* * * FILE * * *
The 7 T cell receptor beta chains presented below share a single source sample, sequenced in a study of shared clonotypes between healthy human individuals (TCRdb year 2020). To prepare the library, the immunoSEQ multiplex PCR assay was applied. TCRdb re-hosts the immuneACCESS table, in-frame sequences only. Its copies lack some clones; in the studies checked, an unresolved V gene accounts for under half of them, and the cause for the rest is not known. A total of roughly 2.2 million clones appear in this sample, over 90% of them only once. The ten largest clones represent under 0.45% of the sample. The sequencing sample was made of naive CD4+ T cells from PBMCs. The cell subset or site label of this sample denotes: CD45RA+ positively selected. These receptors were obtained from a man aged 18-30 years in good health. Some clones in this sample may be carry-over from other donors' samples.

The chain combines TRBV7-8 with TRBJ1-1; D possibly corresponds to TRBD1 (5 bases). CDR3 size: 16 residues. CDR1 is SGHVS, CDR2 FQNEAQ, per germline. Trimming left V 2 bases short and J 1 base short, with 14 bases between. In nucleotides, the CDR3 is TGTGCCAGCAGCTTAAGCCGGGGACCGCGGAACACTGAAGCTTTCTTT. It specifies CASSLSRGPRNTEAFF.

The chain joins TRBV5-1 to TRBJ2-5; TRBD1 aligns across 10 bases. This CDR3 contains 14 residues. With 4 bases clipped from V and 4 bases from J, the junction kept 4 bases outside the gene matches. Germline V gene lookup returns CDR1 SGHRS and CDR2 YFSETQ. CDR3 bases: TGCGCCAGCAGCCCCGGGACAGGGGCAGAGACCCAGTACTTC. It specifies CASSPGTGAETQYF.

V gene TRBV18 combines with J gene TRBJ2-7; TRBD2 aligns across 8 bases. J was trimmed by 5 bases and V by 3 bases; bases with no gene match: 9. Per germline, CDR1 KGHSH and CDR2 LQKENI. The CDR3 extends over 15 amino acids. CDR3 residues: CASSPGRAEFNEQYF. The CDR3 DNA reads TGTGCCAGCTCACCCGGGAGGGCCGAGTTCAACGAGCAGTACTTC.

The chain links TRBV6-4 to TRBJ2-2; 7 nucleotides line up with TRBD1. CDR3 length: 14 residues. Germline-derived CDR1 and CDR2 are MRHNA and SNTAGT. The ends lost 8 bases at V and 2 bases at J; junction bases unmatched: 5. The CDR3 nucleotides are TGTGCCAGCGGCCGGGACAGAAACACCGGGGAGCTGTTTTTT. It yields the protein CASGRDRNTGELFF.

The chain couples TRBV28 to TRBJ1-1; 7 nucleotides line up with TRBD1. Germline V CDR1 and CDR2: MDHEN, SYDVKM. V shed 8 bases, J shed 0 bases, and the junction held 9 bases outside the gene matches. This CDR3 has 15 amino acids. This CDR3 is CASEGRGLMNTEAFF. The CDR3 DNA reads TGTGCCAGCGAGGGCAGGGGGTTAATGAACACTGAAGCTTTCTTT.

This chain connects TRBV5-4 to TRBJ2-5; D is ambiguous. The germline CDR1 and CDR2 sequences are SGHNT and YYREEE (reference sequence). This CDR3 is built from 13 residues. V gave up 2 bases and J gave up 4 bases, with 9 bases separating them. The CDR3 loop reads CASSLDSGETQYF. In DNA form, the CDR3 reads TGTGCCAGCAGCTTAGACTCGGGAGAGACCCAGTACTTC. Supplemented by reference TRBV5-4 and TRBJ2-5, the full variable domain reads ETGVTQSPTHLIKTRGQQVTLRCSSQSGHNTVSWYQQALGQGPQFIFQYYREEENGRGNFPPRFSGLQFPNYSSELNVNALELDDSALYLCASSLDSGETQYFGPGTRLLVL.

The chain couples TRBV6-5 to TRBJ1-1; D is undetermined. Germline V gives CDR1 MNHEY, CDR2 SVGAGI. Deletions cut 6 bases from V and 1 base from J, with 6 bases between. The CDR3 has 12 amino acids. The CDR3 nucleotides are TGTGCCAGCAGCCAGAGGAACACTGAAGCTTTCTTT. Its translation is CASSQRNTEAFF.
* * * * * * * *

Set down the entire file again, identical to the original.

The 7 T cell receptor beta chains presented below share a single source sample, sequenced in a study of shared clonotypes between healthy human individuals (TCRdb year 2020). To prepare the library, the immunoSEQ multiplex PCR assay was applied. TCRdb re-hosts the immuneACCESS table, in-frame sequences only. Its copies lack some clones; in the studies checked, an unresolved V gene accounts for under half of them, and the cause for the rest is not known. A total of roughly 2.2 million clones appear in this sample, over 90% of them only once. The ten largest clones represent under 0.45% of the sample. The sequencing sample was made of naive CD4+ T cells from PBMCs. The cell subset or site label of this sample denotes: CD45RA+ positively selected. These receptors were obtained from a man aged 18-30 years in good health. Some clones in this sample may be carry-over from other donors' samples.

The chain combines TRBV7-8 with TRBJ1-1; D possibly corresponds to TRBD1 (5 bases). CDR3 size: 16 residues. CDR1 is SGHVS, CDR2 FQNEAQ, per germline. Trimming left V 2 bases short and J 1 base short, with 14 bases between. In nucleotides, the CDR3 is TGTGCCAGCAGCTTAAGCCGGGGACCGCGGAACACTGAAGCTTTCTTT. It specifies CASSLSRGPRNTEAFF.

The chain joins TRBV5-1 to TRBJ2-5; TRBD1 aligns across 10 bases. This CDR3 contains 14 residues. With 4 bases clipped from V and 4 bases from J, the junction kept 4 bases outside the gene matches. Germline V gene lookup returns CDR1 SGHRS and CDR2 YFSETQ. CDR3 bases: TGCGCCAGCAGCCCCGGGACAGGGGCAGAGACCCAGTACTTC. It specifies CASSPGTGAETQYF.

V gene TRBV18 combines with J gene TRBJ2-7; TRBD2 aligns across 8 bases. J was trimmed by 5 bases and V by 3 bases; bases with no gene match: 9. Per germline, CDR1 KGHSH and CDR2 LQKENI. The CDR3 extends over 15 amino acids. CDR3 residues: CASSPGRAEFNEQYF. The CDR3 DNA reads TGTGCCAGCTCACCCGGGAGGGCCGAGTTCAACGAGCAGTACTTC.

The chain links TRBV6-4 to TRBJ2-2; 7 nucleotides line up with TRBD1. CDR3 length: 14 residues. Germline-derived CDR1 and CDR2 are MRHNA and SNTAGT. The ends lost 8 bases at V and 2 bases at J; junction bases unmatched: 5. The CDR3 nucleotides are TGTGCCAGCGGCCGGGACAGAAACACCGGGGAGCTGTTTTTT. It yields the protein CASGRDRNTGELFF.

The chain couples TRBV28 to TRBJ1-1; 7 nucleotides line up with TRBD1. Germline V CDR1 and CDR2: MDHEN, SYDVKM. V shed 8 bases, J shed 0 bases, and the junction held 9 bases outside the gene matches. This CDR3 has 15 amino acids. This CDR3 is CASEGRGLMNTEAFF. The CDR3 DNA reads TGTGCCAGCGAGGGCAGGGGGTTAATGAACACTGAAGCTTTCTTT.

This chain connects TRBV5-4 to TRBJ2-5; D is ambiguous. The germline CDR1 and CDR2 sequences are SGHNT and YYREEE (reference sequence). This CDR3 is built from 13 residues. V gave up 2 bases and J gave up 4 bases, with 9 bases separating them. The CDR3 loop reads CASSLDSGETQYF. In DNA form, the CDR3 reads TGTGCCAGCAGCTTAGACTCGGGAGAGACCCAGTACTTC. Supplemented by reference TRBV5-4 and TRBJ2-5, the full variable domain reads ETGVTQSPTHLIKTRGQQVTLRCSSQSGHNTVSWYQQALGQGPQFIFQYYREEENGRGNFPPRFSGLQFPNYSSELNVNALELDDSALYLCASSLDSGETQYFGPGTRLLVL.

The chain couples TRBV6-5 to TRBJ1-1; D is undetermined. Germline V gives CDR1 MNHEY, CDR2 SVGAGI. Deletions cut 6 bases from V and 1 base from J, with 6 bases between. The CDR3 has 12 amino acids. The CDR3 nucleotides are TGTGCCAGCAGCCAGAGGAACACTGAAGCTTTCTTT. Its translation is CASSQRNTEAFF.